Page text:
Yewbdar could you talk a bit about yourself?
A bit of my personal background, my full name is Yewbdar Anbessie Setegn. I was born June 25, 1973 in Addis Ababa, Ethiopia. I am married and a mother of two sons and a daughter. Professionally, I studied directing at the Blue Nile Film and TV Academy in Addis Ababa. For the past twelve years I have participated in various film productions, which include TV dramas and feature video films. In addition, I have acted in stage plays and worked as an advertising model.
What was your experience with cinema while growing up?
Fortunately, I grew up in Addis Ababa, where one of the largest cinema halls, Ambassador Cinema, is situated. So I had the exposure of cinema since my childhood.
Ethiopia is slowly developing a cinema culture, could you talk about this development?
Our country has been in a deep sleep for a long time without making significant achievements in this domain, although it is a country with an ancient civilization attracting international interest. This is unfortunate especially for those in the film profession and for film enthusiasts.
According to the documents available, it was before 1917 that the first film was screened in Ethiopia. At that time people considered cinema as something evil, and for that reason the first cinema hall was named “Satan Bet” which means the house of the Devil, and continues to hold that name today.
The number of cinema halls increased and started attracting a greater number of viewers at the time when fascist Italy temporarily occupied Addis Ababa between 1935–1940.
The first 35mm feature film, Hirut Abtwa Manewu? was produced in 1971. This 90-minute film, which means who is the father of Hirut?, was shot in black and white. The next film, Guma (To pay in blood) was produced in color, as was Bhiywot Zuriya (Round Lives). This period was considered the Golden Age in the history of Ethiopian art, music, literature, and painting because of the significant advancement and changes that occurred. Nevertheless, this era that provided such a sense of hope for the future of modern Ethiopian culture was forced to take another path following the socialist revolution of the military regime which came to power in 1973. During this time the film The Unknown Famine by British documentary filmmaker Jonathan Dimbleby was broadcast in Ethiopia revealing the truth of the disastrous famine in Ethiopia, igniting people’s consciousness of the importance and necessity of filmmaking as a means to contribute to the advancement and progress of society. These events influenced the formation of the government-run Ethiopian Film Corporation developed in 1986, encouraging young Ethiopians to travel to Eastern Europe to develop knowledge and skills in the various areas of filmmaking.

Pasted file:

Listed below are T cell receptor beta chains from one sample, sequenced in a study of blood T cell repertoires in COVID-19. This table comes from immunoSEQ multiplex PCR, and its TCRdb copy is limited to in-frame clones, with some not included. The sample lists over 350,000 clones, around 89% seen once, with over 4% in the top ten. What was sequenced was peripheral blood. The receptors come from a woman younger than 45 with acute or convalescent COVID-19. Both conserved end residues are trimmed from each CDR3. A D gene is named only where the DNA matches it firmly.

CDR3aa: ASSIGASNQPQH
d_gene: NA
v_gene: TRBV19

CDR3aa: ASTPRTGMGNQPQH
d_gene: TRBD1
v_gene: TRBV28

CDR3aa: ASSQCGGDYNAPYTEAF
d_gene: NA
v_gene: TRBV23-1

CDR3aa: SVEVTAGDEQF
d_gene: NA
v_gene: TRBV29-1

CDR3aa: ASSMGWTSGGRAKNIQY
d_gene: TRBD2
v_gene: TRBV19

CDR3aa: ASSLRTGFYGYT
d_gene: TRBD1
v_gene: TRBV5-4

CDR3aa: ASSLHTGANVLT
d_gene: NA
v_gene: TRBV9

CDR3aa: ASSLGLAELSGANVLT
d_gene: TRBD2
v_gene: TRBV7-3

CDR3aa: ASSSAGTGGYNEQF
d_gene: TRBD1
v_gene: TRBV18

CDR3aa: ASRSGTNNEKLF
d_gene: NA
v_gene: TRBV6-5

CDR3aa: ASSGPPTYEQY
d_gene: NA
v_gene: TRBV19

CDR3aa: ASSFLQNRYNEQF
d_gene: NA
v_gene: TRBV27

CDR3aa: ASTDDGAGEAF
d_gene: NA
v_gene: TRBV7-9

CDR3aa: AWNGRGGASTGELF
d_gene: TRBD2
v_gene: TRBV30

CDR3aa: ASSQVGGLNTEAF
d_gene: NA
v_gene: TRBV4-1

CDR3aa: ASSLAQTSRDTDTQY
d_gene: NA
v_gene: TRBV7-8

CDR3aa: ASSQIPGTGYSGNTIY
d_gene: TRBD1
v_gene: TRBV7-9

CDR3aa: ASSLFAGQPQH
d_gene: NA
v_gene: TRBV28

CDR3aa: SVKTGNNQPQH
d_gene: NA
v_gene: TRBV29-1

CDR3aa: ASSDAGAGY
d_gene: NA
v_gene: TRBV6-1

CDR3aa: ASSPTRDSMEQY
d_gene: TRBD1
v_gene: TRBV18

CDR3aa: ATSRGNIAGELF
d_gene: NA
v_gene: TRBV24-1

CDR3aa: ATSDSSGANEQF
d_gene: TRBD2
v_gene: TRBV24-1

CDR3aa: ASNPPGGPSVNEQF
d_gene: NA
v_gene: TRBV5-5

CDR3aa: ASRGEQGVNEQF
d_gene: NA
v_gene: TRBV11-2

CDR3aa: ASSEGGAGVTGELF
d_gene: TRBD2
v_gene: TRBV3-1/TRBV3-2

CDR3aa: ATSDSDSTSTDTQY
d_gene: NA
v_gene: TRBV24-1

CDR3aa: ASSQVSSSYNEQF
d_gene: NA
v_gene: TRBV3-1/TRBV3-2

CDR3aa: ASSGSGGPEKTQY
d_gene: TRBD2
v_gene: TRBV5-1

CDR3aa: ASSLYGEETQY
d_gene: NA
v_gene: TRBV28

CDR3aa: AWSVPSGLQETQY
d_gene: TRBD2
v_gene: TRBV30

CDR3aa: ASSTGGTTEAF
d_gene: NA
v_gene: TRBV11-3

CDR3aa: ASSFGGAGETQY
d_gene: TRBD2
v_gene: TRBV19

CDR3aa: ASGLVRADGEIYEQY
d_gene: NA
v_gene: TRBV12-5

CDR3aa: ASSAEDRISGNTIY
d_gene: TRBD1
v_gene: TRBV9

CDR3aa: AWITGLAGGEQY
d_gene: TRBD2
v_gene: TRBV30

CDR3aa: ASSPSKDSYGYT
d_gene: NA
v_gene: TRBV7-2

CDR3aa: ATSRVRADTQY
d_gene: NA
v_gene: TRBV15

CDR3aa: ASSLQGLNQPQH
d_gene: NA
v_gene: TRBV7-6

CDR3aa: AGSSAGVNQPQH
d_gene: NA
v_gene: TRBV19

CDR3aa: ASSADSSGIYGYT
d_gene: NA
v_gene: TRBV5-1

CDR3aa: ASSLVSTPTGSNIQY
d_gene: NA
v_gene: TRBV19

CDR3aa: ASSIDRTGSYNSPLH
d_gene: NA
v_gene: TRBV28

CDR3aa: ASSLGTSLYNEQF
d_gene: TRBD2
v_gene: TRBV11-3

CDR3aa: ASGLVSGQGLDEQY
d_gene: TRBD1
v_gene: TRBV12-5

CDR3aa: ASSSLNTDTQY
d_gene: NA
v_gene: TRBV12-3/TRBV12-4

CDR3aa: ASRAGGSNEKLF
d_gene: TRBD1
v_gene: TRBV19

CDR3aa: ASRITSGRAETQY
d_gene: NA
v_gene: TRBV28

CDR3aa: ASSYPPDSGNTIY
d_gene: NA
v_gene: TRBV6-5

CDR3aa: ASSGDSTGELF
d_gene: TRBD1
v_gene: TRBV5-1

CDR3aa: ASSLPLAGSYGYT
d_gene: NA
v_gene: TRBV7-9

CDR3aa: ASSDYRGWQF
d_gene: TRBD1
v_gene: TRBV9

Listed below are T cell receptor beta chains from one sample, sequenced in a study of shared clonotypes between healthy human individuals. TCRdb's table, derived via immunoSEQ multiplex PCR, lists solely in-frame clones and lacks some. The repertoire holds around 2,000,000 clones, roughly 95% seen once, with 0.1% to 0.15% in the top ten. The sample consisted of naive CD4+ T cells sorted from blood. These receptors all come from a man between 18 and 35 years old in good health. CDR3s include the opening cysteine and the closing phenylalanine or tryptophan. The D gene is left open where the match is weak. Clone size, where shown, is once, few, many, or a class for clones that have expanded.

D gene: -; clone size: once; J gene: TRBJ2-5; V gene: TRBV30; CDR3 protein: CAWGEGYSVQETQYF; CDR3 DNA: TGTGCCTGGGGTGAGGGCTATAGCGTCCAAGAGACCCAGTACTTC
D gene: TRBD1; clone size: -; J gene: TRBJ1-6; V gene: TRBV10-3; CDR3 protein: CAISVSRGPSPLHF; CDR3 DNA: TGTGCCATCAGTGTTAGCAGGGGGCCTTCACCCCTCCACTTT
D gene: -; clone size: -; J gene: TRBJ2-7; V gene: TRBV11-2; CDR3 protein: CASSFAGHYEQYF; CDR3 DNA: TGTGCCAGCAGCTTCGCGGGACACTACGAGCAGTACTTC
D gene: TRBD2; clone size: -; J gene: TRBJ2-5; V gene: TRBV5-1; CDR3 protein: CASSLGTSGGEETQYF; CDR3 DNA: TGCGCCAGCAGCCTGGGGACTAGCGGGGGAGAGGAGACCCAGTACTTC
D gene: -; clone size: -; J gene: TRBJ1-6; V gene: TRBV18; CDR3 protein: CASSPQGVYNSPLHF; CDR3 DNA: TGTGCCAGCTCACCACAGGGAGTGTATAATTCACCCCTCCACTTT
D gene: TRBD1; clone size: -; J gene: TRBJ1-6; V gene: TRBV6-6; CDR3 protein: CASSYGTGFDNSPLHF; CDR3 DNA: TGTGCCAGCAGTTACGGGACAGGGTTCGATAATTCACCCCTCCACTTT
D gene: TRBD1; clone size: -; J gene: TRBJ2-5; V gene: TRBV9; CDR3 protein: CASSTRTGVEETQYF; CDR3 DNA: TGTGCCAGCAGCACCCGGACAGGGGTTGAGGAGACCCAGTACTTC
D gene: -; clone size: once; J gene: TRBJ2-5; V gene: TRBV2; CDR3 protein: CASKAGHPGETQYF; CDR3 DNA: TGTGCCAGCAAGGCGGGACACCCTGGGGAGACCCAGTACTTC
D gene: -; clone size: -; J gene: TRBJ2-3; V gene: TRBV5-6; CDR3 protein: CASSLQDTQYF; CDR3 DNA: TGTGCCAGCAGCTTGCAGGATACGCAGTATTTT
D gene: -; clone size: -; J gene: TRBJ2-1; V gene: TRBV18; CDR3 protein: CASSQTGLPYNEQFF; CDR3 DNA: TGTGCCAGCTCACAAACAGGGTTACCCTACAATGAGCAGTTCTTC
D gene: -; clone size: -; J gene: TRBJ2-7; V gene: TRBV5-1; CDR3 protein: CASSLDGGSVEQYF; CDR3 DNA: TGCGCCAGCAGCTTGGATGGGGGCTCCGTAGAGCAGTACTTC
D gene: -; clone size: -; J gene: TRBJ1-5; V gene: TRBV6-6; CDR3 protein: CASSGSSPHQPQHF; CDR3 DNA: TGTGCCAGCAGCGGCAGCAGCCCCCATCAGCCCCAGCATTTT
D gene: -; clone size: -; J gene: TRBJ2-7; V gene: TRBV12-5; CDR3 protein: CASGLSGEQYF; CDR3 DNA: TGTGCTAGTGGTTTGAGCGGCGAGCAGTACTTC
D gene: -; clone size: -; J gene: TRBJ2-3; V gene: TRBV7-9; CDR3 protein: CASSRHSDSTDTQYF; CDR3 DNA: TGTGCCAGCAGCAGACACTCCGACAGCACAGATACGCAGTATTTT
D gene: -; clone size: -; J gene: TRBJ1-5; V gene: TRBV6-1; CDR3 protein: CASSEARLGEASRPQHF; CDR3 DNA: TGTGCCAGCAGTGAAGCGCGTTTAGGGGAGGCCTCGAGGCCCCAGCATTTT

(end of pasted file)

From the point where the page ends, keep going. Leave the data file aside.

Though there were not many efforts in creating a filmmaking infrastructure, the government did give critical attention to using expertise in documentary filmmaking for promoting and propagating its own agenda and mission. By then Aster by Solomon Bekele was the only 35mm color feature film that had been produced.
The fate of the sole filmmaking center since the fall of the Derg regime was unfortunate. Under the proclamation made in the year 1999, it lost all of its facilities and equipment, sold to the highest bidder, and all of its employees were fired.
Since the past few years, Ethiopian cinema is going through tremendous change and progress in video production, originally initiated by individuals who have a burning passion and desire to promote the profession, in which not less than 450 video films have been produced and screened to the public in the past seven years in cinema halls all over the country.
Nevertheless, the quality of the film production is still under question. There is a need for more energy and courage to take it further, and for this reason we are making a variety of efforts to enhance its professional capacity.
The Ethiopian Film Initiative supports Ethiopian filmmakers and the development of an Ethiopian film industry. Are you involved with it in any way?
Not directly, however once, I had a chance to attend a documentary filmmaking workshop organized by the Initiative through Blue Nile Film & Television Academy.
What role do you see yourself playing in the development of Ethiopian cinema?
Because my husband Tesfaye Mamo is a renowned author, playwright, and pioneer film director in the Ethiopian video film industry, our daily life is directly connected to film and related professional activities. Tesfaye Film Production and Promotions (TFP) established in 2000, is one of the pioneers in the Ethiopian Film industry. Tesfaye Mamo is the founder, owner and managing director of the company. I am the Assistant Manager and Production Manager.
What are the objectives of the company, Tesfaye Film Production?
It is an Ethiopian-based production company engaged in the production of feature and documentary films, TV series, educational radio and TV spot dramas and various promotional activities.
Could you talk about your film 40:60?
My short film 40:60 is a student film of the first group of students in the Blue Nile Film and TV Academy directing class. However the film focuses on the major and common problems of corruption in Ethiopia and third world countries in general, which is a huge challenge for the young generation. 40:60 is the code for a bribe, which forces a young inventor to share his “cake” in order to win an award for his project.
What are your current projects?
In addition to our company’s many projects, I work as an independent filmmaker with all the challenges that go with it. I am currently in preproduction on a docudrama, at a remote location about 700 kilometers from Addis Ababa. “Geda System, a Blueprint for Democracy” traces the traditional democratic governance practices of the Oromo people of Ethiopia compared to modern democracy.
Interview by Beti Ellerson (March 2011)
40:60 (2010) by Yewbdar Anbessie